The Effects of Repetitive Paired Associative Stimulation in Dystonia
- People with dystonia have serious muscle contractions that cause abnormal movements or postures. This significantly affects their daily lives. The common type is called organic. The other type is psychogenic. People with this type have typical symptoms plus some psychological effects. Researchers will look at how rapid transcranial magnetic stimulation (rTMS) of the brain combined with stimulation of a nerve affects the ability to detect sensations. They will compare the responses of people with different types of dystonia. They will also compare the responses of people with dystonia to responses of people without it. This study may help us learn more about the nature of different types of dystonia.
- To see whether TMS combined with nerve stimulation affects the brain differently in people with different types of dystonia and those without dystonia.
- Individuals at least 18 years old, who are right-handed and have dystonia.
- Healthy volunteers at least 18 years old.
- Participants will have two clinical visits. Each visit will be a few hours long. They can be done on the same day.
- Participants will be screened with a medical history and physical exam.
- Participants will take several sensory tests. For these tests, electrodes will be placed on their skin. The participants will feel small electric shocks during some of the tests.
- Participants will undergo TMS. For 2 minutes, quick electrical currents will pass through a wire coil placed on their head. As this happens, researchers will ask the participants to move certain muscles.
|Study Design:||Time Perspective: Prospective|
|Official Title:||Investigating the Plastic Effects of Repetitive Paired Associative Stimulation (rPAS) in Dystonia|
- Change from baseline in the motor evoked potential (MEP) amplitude at S50 after 30 minutes from rPAS (T30). [ Time Frame: 30 minutes from rPAS ]
|Study Start Date:||June 18, 2013|
|Study Completion Date:||August 2, 2016|
|Primary Completion Date:||August 2, 2016 (Final data collection date for primary outcome measure)|
To investigate the effects of pairing brain and peripheral nerve stimulation in organic and psychogenic dystonia to see if this technique can differentiate them.
We intend to do an internal pilot study of 6 patients with organic dystonia, 6 patients with clinically definite psychogenic dystonia and 6 age-matched healthy volunteers. We will then perform an analysis to see how many subjects we need to prove or disprove a difference between groups.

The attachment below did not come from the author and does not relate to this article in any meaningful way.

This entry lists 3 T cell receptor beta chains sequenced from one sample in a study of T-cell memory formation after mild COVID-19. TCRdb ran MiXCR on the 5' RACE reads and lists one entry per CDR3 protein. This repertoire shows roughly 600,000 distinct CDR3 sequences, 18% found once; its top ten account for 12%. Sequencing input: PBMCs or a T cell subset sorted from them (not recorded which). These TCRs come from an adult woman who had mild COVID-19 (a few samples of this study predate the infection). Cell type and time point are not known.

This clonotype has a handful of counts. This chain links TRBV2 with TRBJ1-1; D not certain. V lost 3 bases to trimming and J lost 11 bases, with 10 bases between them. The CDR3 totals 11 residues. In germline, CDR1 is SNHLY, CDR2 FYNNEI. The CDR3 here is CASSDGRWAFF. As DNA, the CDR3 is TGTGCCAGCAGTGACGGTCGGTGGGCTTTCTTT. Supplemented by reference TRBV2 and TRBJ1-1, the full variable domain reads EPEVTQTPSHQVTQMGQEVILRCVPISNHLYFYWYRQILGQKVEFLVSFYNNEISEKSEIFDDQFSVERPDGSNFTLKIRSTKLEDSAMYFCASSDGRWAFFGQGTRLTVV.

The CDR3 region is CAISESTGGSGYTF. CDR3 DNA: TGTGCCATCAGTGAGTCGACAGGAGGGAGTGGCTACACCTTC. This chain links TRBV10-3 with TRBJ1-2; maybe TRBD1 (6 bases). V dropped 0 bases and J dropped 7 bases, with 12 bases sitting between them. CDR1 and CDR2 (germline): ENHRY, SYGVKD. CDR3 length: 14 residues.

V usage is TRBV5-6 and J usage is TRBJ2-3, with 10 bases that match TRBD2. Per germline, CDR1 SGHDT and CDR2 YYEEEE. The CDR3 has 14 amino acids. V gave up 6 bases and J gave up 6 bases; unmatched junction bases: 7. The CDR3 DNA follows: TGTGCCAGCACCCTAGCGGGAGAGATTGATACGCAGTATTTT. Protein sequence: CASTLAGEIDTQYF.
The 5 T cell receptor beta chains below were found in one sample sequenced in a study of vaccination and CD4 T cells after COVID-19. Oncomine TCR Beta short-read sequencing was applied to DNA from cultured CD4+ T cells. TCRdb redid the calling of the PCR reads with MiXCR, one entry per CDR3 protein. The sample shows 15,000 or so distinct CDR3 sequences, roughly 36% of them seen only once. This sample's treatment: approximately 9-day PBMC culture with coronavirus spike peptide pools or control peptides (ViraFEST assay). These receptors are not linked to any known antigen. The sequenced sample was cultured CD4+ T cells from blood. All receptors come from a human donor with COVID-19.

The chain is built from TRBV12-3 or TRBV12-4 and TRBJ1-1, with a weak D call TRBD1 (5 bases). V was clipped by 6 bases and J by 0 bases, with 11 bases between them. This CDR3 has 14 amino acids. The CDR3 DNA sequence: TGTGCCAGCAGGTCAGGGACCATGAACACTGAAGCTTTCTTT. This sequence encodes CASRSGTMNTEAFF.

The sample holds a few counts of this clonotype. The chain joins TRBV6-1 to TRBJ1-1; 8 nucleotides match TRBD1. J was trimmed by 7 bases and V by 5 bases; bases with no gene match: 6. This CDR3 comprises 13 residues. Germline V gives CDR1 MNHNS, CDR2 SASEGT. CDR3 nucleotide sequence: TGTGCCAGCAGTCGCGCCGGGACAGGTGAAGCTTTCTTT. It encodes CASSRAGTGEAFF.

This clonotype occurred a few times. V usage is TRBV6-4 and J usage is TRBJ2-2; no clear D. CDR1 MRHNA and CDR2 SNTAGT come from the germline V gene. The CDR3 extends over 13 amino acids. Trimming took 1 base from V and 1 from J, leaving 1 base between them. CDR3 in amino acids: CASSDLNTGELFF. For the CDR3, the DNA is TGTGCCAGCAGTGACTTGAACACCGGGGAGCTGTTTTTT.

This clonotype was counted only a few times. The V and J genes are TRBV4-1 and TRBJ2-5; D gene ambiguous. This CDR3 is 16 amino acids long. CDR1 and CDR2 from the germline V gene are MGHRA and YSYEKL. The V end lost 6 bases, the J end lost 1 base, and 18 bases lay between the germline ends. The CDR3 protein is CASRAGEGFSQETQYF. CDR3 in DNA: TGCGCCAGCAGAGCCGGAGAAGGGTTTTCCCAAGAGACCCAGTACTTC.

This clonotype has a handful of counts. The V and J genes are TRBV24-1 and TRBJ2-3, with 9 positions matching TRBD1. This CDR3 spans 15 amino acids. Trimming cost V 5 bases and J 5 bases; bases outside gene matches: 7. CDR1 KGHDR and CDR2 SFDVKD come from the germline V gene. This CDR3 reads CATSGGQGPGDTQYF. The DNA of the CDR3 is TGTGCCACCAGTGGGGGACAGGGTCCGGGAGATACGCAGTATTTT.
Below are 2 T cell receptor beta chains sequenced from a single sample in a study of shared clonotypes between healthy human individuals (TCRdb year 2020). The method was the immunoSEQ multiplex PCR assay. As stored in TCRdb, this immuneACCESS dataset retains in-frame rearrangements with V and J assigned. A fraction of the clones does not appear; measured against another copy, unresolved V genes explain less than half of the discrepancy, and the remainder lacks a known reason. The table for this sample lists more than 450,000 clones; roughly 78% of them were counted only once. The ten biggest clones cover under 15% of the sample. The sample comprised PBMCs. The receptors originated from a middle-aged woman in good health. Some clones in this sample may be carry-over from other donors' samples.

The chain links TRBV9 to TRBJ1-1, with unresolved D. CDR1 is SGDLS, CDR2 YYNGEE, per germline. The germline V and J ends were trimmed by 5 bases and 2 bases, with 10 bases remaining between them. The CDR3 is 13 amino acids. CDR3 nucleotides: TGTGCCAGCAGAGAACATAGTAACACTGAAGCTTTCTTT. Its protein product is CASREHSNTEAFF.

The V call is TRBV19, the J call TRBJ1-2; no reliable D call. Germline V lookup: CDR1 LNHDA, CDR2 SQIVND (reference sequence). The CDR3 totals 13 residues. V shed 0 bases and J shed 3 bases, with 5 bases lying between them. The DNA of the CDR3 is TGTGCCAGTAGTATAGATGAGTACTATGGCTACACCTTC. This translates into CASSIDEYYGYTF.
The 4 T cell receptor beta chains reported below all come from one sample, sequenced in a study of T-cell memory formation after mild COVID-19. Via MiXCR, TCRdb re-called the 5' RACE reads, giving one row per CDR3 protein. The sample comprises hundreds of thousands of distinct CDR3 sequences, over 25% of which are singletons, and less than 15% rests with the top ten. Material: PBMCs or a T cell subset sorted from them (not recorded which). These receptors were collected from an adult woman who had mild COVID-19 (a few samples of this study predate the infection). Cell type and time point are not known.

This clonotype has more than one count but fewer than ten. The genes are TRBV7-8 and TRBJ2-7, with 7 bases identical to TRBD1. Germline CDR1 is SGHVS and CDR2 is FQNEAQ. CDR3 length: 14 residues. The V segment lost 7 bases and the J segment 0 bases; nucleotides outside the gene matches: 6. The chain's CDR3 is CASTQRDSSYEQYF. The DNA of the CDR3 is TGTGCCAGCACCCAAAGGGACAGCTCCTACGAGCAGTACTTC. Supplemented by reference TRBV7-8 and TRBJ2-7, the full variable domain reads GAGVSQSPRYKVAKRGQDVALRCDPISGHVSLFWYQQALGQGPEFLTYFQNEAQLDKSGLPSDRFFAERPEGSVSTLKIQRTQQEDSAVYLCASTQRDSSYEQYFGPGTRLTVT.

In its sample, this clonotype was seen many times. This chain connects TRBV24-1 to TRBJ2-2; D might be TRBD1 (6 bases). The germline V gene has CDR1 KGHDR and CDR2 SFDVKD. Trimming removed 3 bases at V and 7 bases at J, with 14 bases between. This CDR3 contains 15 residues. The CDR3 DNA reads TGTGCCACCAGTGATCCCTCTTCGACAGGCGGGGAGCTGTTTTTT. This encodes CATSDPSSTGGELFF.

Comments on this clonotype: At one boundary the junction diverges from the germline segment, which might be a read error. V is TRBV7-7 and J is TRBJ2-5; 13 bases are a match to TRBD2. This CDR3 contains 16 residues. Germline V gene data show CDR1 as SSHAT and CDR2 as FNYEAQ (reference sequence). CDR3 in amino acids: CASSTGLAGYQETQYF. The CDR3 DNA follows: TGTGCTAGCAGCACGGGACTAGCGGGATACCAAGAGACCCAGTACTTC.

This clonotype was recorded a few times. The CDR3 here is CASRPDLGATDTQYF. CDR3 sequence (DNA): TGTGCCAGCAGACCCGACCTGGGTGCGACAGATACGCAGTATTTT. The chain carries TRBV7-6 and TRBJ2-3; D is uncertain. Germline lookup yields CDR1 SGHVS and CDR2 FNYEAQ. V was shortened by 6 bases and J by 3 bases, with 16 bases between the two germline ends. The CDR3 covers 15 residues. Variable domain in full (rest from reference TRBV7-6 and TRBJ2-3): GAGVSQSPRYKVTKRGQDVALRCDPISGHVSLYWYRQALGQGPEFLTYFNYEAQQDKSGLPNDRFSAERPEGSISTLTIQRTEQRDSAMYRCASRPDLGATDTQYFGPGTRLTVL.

Subjects will have a baseline screening visit, electromyography (EMG) and nerve stimulation, sensory threshold testing, and measurements of brain excitability using motor evoked potentials (MEPs) from transcranial magnetic stimulation (TMS). They will then undergo rapid TMS repetitively paired with stimulation of a nerve in the arm. Outcome variables will again be measured immediately after (T0), 30 minutes (T30) after, and 60 minutes (T60) after the end of brain stimulation.
Primary outcome variable: Change in MEP amplitudes at T30 from baseline
Secondary outcome variables:
- Input-output curve parameters (measured at baseline, T0, T30, and T60)
- Temporal discrimination threshold (TDT)
- Short interval intracortical inhibition (SICI), a measure of inhibition in the motor cortex
- Influence of Val66Met BDNF polymorphism on the output variables
Repeated measures analyses of variance (ANOVA) will be used to investigate the following three factors on the outcome variables: time (four levels: baseline, T0, T30 and T60) and muscle (two levels: APB and FDI) as within-subject factor and group (three levels: organic dystonia, psychogenic dystonia, and healthy controls) as between-subjects factor. The model of repeated measures ANOVA will include the interactions between the three factors. If the interaction between muscle and group is significant, the interaction between time and group will be evaluated for each muscle separately. If significance is found for time and/or group, then the evaluation will be followed by Tukey Kramer multiple pair-wise comparisons.
Please refer to this study by its ClinicalTrials.gov identifier: NCT01888926
|United States, Maryland|
|National Institutes of Health Clinical Center, 9000 Rockville Pike|
|Bethesda, Maryland, United States, 20892|
|Principal Investigator:||Mark Hallett, M.D.||National Institute of Neurological Disorders and Stroke (NINDS)|